Educational attainment – UK Government assessment
Measuring changes in attainment is difficult due to GCSE and A level reforms over recent years. However, GCSE trends since 2016–17 appear broadly stable prior to the coronavirus pandemic, while average points scores in A levels increased each year since 2016. Attainment gaps persist for those from certain protected characteristic and socio-economic groups. There is no consensus on progress made in narrowing these gaps, and there are concerns that the impact of the pandemic will exacerbate them. Cuts in school spending per pupil have been greater in England than in Wales and Scotland.
- Measures aimed at addressing the attainment gap affecting children from disadvantaged backgrounds have had mixed results, with improvements identified only in some parts of England.
- Between 2009–10 and 2019–20, cuts in school spending per pupil have been greater in England than in Wales and Scotland. The UK Government’s 2019 announcement on school funding will only restore, in real terms, school spending per pupil in 2022 –23 to the levels of 2009–10. Recent funding increases have also been criticised for failing to ‘level up’ educational attainment in England’s poorer regions.
- The percentage of pupils achieving grade 5 or above, or grade 4/C or above, in both English and Maths at GCSE was broadly stable between 2017 and 2019. At A level, attainment increased between 2017 and 2019.
- The persistence of attainment gaps has been linked to numerous factors, including discriminatory treatment of children with certain protected characteristics and socio-economic backgrounds, and the narrower curriculum available in deprived schools.
- The Education Policy Institute report that the attainment gap has started to widen between pupils from disadvantaged socio-economic groups and others. At early years and secondary levels, the gap increased in 2018 and remained at these higher levels in 2019. In 2019, the attainment gap widened at primary level for the first time in over a decade.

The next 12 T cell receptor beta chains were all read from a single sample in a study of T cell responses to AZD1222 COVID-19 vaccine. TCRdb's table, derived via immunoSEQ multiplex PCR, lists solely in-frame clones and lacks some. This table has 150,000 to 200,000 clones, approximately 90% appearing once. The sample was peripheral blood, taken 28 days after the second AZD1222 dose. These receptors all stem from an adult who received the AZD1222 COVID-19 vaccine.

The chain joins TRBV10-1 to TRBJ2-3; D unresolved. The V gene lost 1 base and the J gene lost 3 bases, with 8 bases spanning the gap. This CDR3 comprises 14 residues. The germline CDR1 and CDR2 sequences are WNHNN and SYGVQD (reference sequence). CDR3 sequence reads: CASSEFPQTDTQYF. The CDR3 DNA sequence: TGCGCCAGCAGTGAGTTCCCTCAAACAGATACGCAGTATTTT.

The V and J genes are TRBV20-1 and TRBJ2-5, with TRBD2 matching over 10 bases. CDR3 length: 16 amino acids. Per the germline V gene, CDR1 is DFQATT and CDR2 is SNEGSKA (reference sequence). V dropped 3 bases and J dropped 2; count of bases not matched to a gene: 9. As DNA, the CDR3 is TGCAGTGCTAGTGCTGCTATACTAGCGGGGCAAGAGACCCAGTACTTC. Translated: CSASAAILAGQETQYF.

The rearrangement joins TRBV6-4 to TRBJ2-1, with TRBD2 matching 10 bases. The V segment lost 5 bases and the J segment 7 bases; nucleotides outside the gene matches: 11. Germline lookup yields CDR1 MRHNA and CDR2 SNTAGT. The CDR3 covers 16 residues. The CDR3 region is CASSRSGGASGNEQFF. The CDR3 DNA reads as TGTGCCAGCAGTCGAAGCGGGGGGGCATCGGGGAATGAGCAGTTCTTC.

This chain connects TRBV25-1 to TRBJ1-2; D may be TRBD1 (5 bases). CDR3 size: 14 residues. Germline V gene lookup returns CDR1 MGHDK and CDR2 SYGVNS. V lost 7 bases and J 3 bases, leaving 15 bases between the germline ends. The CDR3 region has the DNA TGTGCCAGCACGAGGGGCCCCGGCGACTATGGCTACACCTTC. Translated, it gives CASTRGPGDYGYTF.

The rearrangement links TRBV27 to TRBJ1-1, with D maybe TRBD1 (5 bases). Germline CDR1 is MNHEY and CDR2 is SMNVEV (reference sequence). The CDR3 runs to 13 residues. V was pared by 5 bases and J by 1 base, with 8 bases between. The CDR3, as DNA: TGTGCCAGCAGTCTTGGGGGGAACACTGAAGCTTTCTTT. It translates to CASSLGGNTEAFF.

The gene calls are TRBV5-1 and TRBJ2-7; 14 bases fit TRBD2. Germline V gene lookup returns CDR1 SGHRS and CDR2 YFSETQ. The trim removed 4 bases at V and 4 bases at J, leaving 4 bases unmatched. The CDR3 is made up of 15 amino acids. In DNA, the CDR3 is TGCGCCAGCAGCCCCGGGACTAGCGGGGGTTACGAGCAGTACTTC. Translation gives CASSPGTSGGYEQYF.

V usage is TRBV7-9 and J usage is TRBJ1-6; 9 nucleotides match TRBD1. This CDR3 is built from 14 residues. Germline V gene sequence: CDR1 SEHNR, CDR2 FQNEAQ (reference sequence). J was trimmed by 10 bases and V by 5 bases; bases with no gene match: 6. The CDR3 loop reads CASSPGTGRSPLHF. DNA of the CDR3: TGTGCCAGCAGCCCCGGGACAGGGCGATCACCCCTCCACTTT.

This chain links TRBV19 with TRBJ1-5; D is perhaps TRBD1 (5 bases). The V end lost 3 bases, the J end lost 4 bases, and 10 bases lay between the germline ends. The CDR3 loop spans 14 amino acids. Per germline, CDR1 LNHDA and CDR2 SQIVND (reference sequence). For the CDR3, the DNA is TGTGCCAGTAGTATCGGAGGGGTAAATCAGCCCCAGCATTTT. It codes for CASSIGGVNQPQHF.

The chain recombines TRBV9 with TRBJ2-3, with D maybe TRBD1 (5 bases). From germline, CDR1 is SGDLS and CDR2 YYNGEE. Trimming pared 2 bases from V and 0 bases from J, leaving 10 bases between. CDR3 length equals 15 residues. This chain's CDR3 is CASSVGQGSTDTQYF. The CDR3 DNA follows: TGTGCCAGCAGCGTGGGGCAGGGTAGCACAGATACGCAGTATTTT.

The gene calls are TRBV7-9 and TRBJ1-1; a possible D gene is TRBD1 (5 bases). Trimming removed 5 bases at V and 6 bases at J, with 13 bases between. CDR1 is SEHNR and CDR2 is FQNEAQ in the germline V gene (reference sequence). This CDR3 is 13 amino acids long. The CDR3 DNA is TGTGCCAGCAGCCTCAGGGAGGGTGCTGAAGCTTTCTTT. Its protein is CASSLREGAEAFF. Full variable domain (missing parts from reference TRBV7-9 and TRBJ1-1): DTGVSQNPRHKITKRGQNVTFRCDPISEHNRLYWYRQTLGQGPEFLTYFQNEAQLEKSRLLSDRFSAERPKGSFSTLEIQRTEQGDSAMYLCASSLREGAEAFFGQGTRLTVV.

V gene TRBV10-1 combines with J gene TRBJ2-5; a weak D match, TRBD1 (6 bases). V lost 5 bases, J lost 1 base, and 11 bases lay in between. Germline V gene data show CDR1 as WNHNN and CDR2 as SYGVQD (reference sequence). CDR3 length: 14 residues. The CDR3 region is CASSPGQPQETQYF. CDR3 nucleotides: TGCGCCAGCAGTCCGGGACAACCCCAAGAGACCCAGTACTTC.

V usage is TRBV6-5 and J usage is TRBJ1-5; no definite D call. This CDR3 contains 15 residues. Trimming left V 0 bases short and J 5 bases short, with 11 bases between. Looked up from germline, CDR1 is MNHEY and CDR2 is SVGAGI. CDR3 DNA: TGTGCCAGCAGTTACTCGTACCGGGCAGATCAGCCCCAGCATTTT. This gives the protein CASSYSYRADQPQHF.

- The gap between disadvantaged pupils and others, measured using the disadvantage attainment gap index, was broadly stable between 2016 and 2019.
- Children from certain ethnic minorities have lower attainment rates in secondary school than others. Since 2016, the secondary attainment gap has widened most for Black Caribbean pupils, White and Black Caribbean pupils, and pupils from Any Other Black Background, relative to their White British peers. Gypsy/Roma and Traveller of Irish heritage pupils continue to have the lowest levels of attainment among any ethnic group.
- Children with special educational needs (SEN) have significantly lower attainment than children without SEN at all school stages. Progress in closing this gap has slowed since 2016.
- Girls continue to perform better than boys at key stage 4; evidence shows that this gap widened at key stage 2 between 2018 and 2019.
- There are concerns that the shift to online learning during the pandemic, inequalities in the home-learning environment and replacement of exams by teacher assessment will disproportionately impact those children who already face growing inequalities around attainment.
- The Government’s recovery plan for schools is considered modest compared with the loss of learning suffered as a result of the pandemic, although some further funding has since been announced.
- A report from Ofqual found that, although the system used to award grades in 2020 led to grade inflation compared with 2019, it did not systematically disadvantage candidates with protected characteristics or those from lower socio-economic groups.
Read more about the UK and Welsh Governments’ actions on educational attainment.